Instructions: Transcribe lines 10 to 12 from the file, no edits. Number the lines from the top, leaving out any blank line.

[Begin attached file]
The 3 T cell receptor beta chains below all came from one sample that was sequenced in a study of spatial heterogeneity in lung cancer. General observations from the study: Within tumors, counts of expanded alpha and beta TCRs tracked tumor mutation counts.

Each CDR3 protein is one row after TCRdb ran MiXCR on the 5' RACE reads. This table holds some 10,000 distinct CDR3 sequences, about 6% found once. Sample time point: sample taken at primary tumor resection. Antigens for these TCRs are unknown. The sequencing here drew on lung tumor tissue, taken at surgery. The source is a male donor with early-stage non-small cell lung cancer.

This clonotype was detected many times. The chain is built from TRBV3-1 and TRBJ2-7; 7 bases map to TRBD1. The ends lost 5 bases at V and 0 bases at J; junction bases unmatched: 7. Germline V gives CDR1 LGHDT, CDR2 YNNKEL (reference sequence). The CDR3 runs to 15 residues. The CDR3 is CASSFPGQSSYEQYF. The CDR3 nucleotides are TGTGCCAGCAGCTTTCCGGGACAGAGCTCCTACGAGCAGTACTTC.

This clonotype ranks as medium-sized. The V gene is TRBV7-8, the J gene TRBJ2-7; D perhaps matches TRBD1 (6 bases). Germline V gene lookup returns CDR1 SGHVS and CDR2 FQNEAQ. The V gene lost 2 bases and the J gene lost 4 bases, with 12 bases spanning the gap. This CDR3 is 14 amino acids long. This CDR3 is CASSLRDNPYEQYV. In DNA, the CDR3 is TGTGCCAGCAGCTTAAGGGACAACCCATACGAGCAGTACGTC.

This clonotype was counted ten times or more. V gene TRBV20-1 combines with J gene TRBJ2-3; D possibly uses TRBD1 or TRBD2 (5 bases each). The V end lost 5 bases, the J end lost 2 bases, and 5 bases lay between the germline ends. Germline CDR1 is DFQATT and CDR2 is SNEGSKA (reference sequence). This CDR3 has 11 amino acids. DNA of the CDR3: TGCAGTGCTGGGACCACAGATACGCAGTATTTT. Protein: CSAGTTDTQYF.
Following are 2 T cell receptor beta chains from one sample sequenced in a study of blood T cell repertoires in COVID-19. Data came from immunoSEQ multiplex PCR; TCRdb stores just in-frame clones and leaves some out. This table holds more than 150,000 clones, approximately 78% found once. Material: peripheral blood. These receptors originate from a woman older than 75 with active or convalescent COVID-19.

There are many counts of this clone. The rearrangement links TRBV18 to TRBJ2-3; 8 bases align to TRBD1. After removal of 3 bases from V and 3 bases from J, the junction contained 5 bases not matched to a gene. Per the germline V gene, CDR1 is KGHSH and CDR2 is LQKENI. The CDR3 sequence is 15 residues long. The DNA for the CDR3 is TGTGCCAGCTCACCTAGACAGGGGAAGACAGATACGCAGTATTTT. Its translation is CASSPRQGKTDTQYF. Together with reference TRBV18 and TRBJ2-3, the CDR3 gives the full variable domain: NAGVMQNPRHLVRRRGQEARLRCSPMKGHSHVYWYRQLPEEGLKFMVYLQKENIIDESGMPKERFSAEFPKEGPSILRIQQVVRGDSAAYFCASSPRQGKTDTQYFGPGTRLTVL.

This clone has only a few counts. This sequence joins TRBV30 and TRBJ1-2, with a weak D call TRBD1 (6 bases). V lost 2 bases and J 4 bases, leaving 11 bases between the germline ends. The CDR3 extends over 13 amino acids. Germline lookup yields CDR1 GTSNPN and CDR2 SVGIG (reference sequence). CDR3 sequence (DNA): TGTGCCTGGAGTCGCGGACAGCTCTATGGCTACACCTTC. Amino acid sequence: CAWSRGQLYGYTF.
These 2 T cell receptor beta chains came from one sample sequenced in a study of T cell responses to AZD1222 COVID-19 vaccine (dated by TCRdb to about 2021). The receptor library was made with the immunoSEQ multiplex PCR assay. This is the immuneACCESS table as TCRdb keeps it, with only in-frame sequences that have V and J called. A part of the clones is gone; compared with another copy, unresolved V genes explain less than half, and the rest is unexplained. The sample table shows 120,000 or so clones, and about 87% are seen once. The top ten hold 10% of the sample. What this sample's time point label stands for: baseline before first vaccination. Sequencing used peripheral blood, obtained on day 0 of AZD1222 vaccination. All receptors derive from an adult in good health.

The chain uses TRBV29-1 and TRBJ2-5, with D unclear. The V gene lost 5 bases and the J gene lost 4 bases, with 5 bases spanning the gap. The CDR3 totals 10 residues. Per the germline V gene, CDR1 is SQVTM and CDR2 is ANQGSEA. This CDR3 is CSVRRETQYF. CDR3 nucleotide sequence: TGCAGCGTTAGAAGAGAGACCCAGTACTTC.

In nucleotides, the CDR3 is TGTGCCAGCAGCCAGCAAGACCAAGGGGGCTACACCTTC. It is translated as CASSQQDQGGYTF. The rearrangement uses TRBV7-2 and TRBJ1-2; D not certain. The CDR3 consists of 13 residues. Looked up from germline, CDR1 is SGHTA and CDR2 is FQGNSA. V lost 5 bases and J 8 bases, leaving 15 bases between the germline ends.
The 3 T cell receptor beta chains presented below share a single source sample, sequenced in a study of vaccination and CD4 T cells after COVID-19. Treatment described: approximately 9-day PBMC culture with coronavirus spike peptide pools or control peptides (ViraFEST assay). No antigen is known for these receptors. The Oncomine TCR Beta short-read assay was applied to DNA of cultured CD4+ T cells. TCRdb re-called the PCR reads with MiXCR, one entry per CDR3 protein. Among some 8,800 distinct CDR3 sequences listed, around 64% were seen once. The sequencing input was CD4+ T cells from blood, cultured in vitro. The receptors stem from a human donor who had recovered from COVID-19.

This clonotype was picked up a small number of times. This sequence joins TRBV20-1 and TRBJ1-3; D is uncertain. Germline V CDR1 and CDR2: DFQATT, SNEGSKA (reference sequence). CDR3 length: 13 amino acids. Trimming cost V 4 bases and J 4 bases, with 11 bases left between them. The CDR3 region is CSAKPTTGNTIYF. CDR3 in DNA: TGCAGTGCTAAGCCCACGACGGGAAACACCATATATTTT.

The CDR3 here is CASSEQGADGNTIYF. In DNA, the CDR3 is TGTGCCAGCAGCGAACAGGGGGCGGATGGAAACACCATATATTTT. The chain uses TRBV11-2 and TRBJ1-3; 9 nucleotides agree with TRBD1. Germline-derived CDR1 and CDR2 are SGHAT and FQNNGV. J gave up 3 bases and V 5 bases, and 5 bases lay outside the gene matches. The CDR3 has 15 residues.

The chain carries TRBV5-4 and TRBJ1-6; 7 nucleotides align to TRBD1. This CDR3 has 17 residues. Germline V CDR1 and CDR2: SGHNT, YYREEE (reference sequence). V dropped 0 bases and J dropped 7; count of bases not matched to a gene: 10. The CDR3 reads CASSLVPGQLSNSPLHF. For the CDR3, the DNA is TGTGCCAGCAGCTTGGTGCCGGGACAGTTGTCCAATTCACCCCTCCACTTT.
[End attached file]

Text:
The chain uses TRBV29-1 and TRBJ2-5, with D unclear. The V gene lost 5 bases and the J gene lost 4 bases, with 5 bases spanning the gap. The CDR3 totals 10 residues. Per the germline V gene, CDR1 is SQVTM and CDR2 is ANQGSEA. This CDR3 is CSVRRETQYF. CDR3 nucleotide sequence: TGCAGCGTTAGAAGAGAGACCCAGTACTTC.

In nucleotides, the CDR3 is TGTGCCAGCAGCCAGCAAGACCAAGGGGGCTACACCTTC. It is translated as CASSQQDQGGYTF. The rearrangement uses TRBV7-2 and TRBJ1-2; D not certain. The CDR3 consists of 13 residues. Looked up from germline, CDR1 is SGHTA and CDR2 is FQGNSA. V lost 5 bases and J 8 bases, leaving 15 bases between the germline ends.
The 3 T cell receptor beta chains presented below share a single source sample, sequenced in a study of vaccination and CD4 T cells after COVID-19. Treatment described: approximately 9-day PBMC culture with coronavirus spike peptide pools or control peptides (ViraFEST assay). No antigen is known for these receptors. The Oncomine TCR Beta short-read assay was applied to DNA of cultured CD4+ T cells. TCRdb re-called the PCR reads with MiXCR, one entry per CDR3 protein. Among some 8,800 distinct CDR3 sequences listed, around 64% were seen once. The sequencing input was CD4+ T cells from blood, cultured in vitro. The receptors stem from a human donor who had recovered from COVID-19.